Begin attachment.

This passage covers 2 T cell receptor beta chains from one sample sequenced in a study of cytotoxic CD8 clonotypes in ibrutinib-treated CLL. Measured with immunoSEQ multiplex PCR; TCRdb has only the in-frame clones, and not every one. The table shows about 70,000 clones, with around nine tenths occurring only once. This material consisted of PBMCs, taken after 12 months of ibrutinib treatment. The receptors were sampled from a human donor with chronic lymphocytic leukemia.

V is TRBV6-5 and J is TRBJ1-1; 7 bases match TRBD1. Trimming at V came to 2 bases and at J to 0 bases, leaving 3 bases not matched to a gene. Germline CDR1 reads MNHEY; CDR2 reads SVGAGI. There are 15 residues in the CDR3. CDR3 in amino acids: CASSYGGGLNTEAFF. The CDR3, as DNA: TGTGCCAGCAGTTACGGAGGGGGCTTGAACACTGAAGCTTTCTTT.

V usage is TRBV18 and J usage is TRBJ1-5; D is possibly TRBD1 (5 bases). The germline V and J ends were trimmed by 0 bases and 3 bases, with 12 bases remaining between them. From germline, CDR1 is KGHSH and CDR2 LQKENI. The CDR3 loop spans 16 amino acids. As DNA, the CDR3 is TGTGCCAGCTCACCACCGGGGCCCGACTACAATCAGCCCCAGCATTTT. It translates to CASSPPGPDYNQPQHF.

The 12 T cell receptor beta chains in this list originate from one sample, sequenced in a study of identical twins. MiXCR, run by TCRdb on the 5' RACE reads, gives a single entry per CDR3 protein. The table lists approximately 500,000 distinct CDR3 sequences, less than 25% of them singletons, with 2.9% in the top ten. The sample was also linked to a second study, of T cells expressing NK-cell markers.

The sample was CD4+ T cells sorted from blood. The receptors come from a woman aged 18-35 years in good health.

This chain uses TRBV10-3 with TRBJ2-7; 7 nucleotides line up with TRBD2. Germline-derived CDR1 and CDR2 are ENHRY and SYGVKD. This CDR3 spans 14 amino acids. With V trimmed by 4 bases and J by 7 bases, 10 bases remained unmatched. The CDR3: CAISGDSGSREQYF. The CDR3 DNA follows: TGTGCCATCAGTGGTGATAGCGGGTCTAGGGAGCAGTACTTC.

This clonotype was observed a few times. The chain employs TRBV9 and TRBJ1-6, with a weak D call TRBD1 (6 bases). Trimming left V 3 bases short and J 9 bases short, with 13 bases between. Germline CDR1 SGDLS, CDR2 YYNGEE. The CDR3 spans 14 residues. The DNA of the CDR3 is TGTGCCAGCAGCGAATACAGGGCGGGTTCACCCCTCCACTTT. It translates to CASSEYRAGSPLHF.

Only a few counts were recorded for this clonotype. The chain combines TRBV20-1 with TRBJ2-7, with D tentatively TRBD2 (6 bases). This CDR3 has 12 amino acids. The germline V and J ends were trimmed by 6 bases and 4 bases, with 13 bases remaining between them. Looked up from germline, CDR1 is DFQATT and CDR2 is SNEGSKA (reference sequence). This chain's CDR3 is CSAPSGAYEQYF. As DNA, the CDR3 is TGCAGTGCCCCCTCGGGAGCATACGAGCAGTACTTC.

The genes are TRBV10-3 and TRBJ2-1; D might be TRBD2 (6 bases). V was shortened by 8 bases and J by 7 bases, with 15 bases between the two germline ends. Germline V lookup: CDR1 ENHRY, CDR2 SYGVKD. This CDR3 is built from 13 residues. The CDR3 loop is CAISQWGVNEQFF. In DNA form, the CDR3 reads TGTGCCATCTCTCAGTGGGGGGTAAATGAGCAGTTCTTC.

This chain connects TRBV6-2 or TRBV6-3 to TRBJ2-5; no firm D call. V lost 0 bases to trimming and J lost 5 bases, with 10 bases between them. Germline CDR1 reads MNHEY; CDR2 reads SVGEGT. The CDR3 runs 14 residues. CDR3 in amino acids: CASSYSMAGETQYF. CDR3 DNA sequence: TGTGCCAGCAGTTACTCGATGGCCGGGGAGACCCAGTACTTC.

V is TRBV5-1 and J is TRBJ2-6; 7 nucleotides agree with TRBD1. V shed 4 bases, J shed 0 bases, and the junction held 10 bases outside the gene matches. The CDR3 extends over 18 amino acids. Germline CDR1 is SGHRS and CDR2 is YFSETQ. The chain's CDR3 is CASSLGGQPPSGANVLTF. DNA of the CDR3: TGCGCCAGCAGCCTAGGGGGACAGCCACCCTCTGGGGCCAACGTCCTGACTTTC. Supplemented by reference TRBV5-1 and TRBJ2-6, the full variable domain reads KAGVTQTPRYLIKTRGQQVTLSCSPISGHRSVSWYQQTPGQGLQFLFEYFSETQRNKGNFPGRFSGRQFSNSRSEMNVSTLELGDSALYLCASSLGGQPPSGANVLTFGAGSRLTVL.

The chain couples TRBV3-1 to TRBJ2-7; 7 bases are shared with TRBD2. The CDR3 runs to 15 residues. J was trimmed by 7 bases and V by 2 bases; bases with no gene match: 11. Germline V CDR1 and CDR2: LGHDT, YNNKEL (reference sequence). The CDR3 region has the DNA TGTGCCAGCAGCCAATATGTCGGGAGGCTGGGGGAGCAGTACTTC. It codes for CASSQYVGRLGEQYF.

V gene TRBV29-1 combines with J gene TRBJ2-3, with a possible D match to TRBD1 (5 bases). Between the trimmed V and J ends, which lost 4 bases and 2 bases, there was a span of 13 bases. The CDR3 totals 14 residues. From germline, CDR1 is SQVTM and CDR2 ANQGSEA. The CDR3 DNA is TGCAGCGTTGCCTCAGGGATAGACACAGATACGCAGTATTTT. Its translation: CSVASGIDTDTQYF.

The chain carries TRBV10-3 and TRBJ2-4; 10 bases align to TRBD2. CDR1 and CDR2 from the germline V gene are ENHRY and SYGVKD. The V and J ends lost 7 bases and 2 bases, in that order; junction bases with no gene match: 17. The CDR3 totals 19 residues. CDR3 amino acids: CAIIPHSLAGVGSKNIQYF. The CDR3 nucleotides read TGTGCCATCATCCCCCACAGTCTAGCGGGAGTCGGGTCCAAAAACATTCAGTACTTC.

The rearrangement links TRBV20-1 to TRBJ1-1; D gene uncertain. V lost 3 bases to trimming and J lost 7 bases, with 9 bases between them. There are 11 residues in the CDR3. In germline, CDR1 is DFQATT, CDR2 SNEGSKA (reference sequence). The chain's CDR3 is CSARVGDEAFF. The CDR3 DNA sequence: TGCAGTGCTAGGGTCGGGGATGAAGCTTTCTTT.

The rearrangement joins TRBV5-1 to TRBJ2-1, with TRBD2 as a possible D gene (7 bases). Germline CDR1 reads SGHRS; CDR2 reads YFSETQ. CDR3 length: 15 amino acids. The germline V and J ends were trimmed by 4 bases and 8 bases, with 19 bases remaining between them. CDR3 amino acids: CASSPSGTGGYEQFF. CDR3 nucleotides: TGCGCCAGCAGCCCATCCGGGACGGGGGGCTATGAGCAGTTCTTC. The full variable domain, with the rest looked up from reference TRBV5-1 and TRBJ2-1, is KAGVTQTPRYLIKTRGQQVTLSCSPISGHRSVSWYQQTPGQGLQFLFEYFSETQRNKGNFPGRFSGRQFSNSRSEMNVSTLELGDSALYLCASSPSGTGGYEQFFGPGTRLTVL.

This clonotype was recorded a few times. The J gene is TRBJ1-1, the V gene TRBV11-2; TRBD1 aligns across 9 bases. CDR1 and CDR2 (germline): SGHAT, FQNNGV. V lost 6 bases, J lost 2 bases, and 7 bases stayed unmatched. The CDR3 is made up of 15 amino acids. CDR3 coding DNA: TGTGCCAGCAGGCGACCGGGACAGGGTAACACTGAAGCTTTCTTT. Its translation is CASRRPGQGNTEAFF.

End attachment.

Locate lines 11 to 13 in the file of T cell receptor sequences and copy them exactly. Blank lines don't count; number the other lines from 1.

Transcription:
V is TRBV5-1 and J is TRBJ2-6; 7 nucleotides agree with TRBD1. V shed 4 bases, J shed 0 bases, and the junction held 10 bases outside the gene matches. The CDR3 extends over 18 amino acids. Germline CDR1 is SGHRS and CDR2 is YFSETQ. The chain's CDR3 is CASSLGGQPPSGANVLTF. DNA of the CDR3: TGCGCCAGCAGCCTAGGGGGACAGCCACCCTCTGGGGCCAACGTCCTGACTTTC. Supplemented by reference TRBV5-1 and TRBJ2-6, the full variable domain reads KAGVTQTPRYLIKTRGQQVTLSCSPISGHRSVSWYQQTPGQGLQFLFEYFSETQRNKGNFPGRFSGRQFSNSRSEMNVSTLELGDSALYLCASSLGGQPPSGANVLTFGAGSRLTVL.

The chain couples TRBV3-1 to TRBJ2-7; 7 bases are shared with TRBD2. The CDR3 runs to 15 residues. J was trimmed by 7 bases and V by 2 bases; bases with no gene match: 11. Germline V CDR1 and CDR2: LGHDT, YNNKEL (reference sequence). The CDR3 region has the DNA TGTGCCAGCAGCCAATATGTCGGGAGGCTGGGGGAGCAGTACTTC. It codes for CASSQYVGRLGEQYF.

V gene TRBV29-1 combines with J gene TRBJ2-3, with a possible D match to TRBD1 (5 bases). Between the trimmed V and J ends, which lost 4 bases and 2 bases, there was a span of 13 bases. The CDR3 totals 14 residues. From germline, CDR1 is SQVTM and CDR2 ANQGSEA. The CDR3 DNA is TGCAGCGTTGCCTCAGGGATAGACACAGATACGCAGTATTTT. Its translation: CSVASGIDTDTQYF.